Baby Vinice Mabansag, born in the Philippines, has been officially named the world’s eight billionth person by the United Nations and it comes just 11 years since the landmark seven billion was reached
A baby girl born in the Philippines has been officially named the world’s eight billionth person.
Baby Vinice Mabansag was born at the Dr Jose Fabella Memorial Hospital in Tondo, in Manila on November 15 and has been chosen by the UN for the milestone number.
It comes just 11 years after the total hit seven billion amid an increase in longer lifespans.
But the hike in people does pose challenges on food, water and energy resources as a peak of 10.4 billion is forecast in the 2080s.
Officials from the Filipino Commission on Population and Development were on location to welcome Vinice into the world at 1.29am.
Dr Romeo Bituin, chief of medical staff at the hospital, reportedly said: “We just witnessed the world’s eight billionth baby in the Philippines. So we waited around two hours starting 11pm last night and the baby was delivered at around 1.29 am, normal spontaneous delivery.”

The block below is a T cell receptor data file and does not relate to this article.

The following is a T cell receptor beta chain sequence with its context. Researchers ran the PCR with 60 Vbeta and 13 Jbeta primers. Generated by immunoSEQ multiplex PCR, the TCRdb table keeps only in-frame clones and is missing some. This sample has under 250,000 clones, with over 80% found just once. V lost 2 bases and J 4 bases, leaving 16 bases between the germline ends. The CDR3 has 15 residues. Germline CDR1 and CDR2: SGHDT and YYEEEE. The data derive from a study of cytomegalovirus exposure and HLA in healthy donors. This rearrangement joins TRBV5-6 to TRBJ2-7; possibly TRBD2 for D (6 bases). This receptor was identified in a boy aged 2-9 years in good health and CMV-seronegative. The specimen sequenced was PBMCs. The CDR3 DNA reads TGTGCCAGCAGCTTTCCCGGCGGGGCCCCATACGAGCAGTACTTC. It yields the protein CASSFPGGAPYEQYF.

The baby girl was delivered just as the United Nations predicted that the population of the planet would reach eight billion people, on Tuesday, November 15.
The United Nations said in a statement: “This unprecedented growth is due to the gradual increase in human lifespan owing to improvements in public health, nutrition, personal hygiene and medicine. It is also the result of high and persistent levels of fertility in some countries.”
Despite it taking 11 years for the planet’s population to go from seven to eight billion people, the United Nations said that it would take until 2037 – 15 years – to reach nine billion people.
They said this was “a sign that the overall growth rate of the global population is slowing.”
UN population expert John Wilmoth said: “It raises questions about our impact on the world.”
While the “unprecedented growth” is slowing and there will be nine billion people in 2037, it comes as 37 million people face starvation in the Horn of Africa, including Ethiopia, after four droughts amid climate change.